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Donald Trump is continuing to lash out at others for the response to the coronavirus pandemic instead of looking within. His most recent fall-guy is the World Health Organization. He is threatening to permanently pull funding for the investigation unless it makes "substantive improvements over the next 30 days."
Trump tweeted a letter he had sent to WHO Director-General Tedros Adhanom Ghebreyesus. He explained that "the only way forward" is if the organization "can actually demonstrate independence from China," another of Trump's fall-guys.
Earlier, Trump blamed WHO for having done "a very sad job" and added that he was contemplating whether to cut the annual funding to WHO from $450 million to $40 million. "They gave us a lot of bad advice, terrible advice," he said. "They were wrong so much, always on the side of China."
Monday, WHO took calls from most of its member states, asking it to launch an independent investigation into how it conducted the international response to COVID-19. More than 300,000 people have been killed internationally, and the global economy has been decimated.
A coalition of African, European, and other countries is seeking a "comprehensive evaluation" to review "lessons learned" from WHO's COVID-19 response.
This review would not go as far as looking into the controversial issues, such as the origin of the novel coronavirus. Trump has claimed he has proof it originated in a Wuhan lab while scientists insist all evidence shows it jumped from animals to humans.
This week is the annual assembly for WHO. It's been eclipsed by the U.S. and China casting blame at each other. Trump has repeatedly said WHO helped China conceal the extent of COVID-19 in its early states. Some Republican lawmakers have suggested that Tedros should resign.
Health and Human Services Secretary Alex Azar is looking for a frank discussion of why the virus "spun out of control." He explained, "There was a failure by this organization to obtain the information that the world needed, and that failure cost many lives." He also claimed the U.S. has spent $9 billion to global containment efforts, just hours after Chinese President Xi Jinping said his country would give $2 billion for coronavirus efforts.
Tedros announced he's planning on launching an independent evaluation of his organization's response "at the earliest appropriate moment," with findings being published on Monday by an oversight advisory body that was commissioned to probe the response by WHO.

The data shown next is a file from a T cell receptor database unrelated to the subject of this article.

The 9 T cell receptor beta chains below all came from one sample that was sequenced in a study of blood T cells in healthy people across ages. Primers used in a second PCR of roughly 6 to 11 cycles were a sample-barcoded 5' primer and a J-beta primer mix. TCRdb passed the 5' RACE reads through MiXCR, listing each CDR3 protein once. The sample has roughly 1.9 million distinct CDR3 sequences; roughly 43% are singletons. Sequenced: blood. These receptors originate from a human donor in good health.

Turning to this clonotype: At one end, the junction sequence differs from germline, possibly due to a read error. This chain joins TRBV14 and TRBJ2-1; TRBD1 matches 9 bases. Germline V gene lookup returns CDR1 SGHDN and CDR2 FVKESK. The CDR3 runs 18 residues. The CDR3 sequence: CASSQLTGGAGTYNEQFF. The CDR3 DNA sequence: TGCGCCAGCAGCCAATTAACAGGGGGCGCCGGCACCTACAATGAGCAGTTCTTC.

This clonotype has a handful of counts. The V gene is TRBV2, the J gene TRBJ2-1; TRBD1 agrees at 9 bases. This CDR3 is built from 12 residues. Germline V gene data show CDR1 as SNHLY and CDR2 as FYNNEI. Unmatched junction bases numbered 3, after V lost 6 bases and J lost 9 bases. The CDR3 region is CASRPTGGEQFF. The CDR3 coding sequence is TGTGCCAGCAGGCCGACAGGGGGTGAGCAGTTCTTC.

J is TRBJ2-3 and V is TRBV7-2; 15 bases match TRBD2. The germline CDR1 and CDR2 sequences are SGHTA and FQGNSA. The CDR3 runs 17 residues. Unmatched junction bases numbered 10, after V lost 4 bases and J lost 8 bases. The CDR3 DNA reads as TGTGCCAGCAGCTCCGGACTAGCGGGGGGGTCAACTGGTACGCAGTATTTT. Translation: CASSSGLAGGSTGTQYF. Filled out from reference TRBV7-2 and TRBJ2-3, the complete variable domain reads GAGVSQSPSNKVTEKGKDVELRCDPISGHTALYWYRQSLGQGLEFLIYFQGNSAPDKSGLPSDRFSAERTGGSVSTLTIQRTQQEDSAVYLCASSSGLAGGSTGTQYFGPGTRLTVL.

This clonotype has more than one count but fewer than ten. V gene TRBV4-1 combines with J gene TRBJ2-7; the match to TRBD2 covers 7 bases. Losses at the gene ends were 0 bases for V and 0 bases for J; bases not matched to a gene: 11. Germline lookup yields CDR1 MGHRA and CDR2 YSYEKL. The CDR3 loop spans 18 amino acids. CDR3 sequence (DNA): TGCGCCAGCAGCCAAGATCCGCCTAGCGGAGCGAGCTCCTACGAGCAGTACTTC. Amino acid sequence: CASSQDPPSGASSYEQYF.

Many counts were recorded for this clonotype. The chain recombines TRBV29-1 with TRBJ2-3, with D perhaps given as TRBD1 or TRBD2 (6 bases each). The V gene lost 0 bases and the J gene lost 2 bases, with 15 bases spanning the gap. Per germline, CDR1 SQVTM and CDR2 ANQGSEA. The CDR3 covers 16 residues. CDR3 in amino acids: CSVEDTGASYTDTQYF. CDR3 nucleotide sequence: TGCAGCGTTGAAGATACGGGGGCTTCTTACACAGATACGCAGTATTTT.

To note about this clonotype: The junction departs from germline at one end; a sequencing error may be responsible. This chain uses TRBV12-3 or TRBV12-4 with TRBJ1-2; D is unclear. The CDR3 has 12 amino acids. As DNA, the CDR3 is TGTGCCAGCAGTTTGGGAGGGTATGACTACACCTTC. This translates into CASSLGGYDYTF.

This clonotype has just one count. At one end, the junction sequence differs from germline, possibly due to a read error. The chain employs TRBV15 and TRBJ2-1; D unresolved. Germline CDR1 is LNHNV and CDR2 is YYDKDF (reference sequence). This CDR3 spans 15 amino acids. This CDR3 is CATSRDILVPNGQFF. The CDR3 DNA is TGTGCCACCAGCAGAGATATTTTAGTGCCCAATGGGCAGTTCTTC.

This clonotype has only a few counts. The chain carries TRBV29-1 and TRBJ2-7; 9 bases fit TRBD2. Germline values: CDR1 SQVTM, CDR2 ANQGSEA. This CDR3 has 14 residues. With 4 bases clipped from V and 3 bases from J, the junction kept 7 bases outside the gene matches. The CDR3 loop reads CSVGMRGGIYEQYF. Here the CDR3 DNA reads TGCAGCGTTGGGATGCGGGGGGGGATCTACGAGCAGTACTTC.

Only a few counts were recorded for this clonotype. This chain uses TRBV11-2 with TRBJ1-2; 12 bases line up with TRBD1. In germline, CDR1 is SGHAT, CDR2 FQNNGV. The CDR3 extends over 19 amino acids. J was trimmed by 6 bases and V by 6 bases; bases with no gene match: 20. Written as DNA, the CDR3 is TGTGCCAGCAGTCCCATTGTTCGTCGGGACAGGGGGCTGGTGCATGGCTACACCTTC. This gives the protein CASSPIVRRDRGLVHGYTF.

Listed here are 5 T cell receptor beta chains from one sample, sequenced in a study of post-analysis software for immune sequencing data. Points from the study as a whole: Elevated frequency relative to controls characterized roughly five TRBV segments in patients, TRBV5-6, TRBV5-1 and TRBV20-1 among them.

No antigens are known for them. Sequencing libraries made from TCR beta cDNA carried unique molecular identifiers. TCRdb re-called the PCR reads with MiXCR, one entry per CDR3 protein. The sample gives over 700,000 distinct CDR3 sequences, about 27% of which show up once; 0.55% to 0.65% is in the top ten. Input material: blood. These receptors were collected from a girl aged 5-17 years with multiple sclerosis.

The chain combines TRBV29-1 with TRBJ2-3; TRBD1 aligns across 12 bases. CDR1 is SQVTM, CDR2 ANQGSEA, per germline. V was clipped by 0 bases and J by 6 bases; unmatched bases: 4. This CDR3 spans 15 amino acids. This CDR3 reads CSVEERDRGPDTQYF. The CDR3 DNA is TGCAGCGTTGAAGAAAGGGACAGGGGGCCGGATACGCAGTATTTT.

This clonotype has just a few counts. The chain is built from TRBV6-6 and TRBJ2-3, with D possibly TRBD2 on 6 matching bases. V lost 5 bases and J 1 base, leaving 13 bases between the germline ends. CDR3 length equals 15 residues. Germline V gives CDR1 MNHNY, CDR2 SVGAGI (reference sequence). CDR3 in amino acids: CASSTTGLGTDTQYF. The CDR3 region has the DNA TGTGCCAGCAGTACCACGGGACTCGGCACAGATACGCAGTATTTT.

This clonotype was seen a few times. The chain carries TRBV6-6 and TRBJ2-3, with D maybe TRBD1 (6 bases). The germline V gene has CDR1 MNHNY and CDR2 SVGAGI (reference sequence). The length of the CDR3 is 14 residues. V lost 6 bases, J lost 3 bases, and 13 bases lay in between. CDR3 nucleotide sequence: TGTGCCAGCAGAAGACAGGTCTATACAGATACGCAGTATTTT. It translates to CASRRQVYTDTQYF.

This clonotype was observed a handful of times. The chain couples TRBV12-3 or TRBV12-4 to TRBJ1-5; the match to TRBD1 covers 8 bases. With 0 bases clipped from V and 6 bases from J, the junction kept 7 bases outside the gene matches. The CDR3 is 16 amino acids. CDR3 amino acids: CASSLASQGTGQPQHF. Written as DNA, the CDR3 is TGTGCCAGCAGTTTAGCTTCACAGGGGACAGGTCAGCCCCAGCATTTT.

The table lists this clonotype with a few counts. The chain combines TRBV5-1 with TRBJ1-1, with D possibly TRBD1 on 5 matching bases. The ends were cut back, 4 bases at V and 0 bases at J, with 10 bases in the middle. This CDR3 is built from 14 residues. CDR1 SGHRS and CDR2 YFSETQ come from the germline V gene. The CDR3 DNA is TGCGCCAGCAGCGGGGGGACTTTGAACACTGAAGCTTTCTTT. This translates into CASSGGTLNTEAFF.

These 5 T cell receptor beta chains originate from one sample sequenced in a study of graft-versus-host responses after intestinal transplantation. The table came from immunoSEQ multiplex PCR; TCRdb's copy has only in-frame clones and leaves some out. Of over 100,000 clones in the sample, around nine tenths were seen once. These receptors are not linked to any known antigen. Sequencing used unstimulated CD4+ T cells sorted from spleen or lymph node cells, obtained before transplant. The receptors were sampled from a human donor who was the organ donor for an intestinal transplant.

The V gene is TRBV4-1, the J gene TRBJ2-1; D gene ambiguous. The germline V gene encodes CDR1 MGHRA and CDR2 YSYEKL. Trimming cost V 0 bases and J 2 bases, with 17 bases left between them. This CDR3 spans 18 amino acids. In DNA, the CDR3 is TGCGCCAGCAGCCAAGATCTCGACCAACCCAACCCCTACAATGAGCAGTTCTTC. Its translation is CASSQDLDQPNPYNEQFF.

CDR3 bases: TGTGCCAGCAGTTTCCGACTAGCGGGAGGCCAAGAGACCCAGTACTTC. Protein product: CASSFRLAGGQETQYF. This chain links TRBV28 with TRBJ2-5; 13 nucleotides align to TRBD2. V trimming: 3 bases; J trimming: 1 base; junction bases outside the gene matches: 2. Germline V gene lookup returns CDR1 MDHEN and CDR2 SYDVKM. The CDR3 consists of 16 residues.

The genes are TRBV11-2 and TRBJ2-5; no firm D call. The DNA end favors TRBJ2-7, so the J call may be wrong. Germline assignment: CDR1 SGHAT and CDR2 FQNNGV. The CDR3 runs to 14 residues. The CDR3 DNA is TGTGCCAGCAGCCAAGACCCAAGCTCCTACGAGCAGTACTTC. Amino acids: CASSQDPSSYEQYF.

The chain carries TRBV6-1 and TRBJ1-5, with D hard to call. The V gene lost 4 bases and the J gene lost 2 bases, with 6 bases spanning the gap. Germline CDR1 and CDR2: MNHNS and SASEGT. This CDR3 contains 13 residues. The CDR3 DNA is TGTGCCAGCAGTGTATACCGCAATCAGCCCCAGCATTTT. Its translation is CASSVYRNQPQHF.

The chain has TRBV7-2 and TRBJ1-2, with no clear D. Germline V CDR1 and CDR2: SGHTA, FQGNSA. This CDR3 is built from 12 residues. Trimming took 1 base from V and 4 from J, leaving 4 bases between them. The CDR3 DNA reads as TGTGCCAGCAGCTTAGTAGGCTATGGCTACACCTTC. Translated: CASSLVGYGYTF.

The 11-page report questioned whether the warning system for the WHO to alert the world to outbreaks is adequate. It also suggested member states may need to "reassess" the role of WHO to provide travel advice.
Tedros said in his opening remarks at the WHO annual meeting, he continues to look at the larger concerns that the pandemic has exposed, saying "we have been humbled by this very small microbe."
"This contagion exposes the fault lines, inequalities, injustices, and contradictions of our modern world," he added. "And geopolitical divisions have been thrown into sharp relief."
China is trying to take the attention off what it might not have reported and when and is focusing on its efforts to slow the virus. U.S. National Security Council spokesman John Ullyot suggested China's $2 billion pledge is "a token to distract from calls from a growing number of nations demanding accountability for the Chinese government's failure to meet its obligations."
He added that since China was "the source" of the coronavirus pandemic, that it had "a special responsibility to pay more and give more."
Xi said his country acted with "openness, transparency, and responsibility" when COVID-19 was detected in Wuhan. China gave all relevant data, including the virus's genetic sequence, to WHO and other countries "in a most timely fashion." He added that China has in recent weeks sent medical supplies to more than 50 African countries, and 46 Chinese medical teams are currently in Africa helping local officials.
Some world leaders — such as the presidents of France, South Korea, and South Africa, and Germany's chancellor — were supportive of WHO, while the European Union and other countries didn't show bias.
Trump has ordered a temporary suspension of funding for WHO, pending a review of its early response to the pandemic. The advisory body said a review could hurt the organization's ability to respond to the virus. Xi supports a review of the WHO response and suggests it should be "based on science and professionalism, led by WHO, and conducted in an objective and impartial manner."
Tedros laid out WHO's response, noting it declared the outbreak a global health emergency on January 30 when there were fewer than 100 cases outside of China. Later, it warned there was a closing "window of opportunity" to prevent a global spread.
During the first few months, WHO officials continued to describe the spread as "limited" and said it wasn't as transmissible as the flu. Experts have since said it spreads faster than the flu. WHO declared a pandemic on March 11 after thousands had been killed in many countries.
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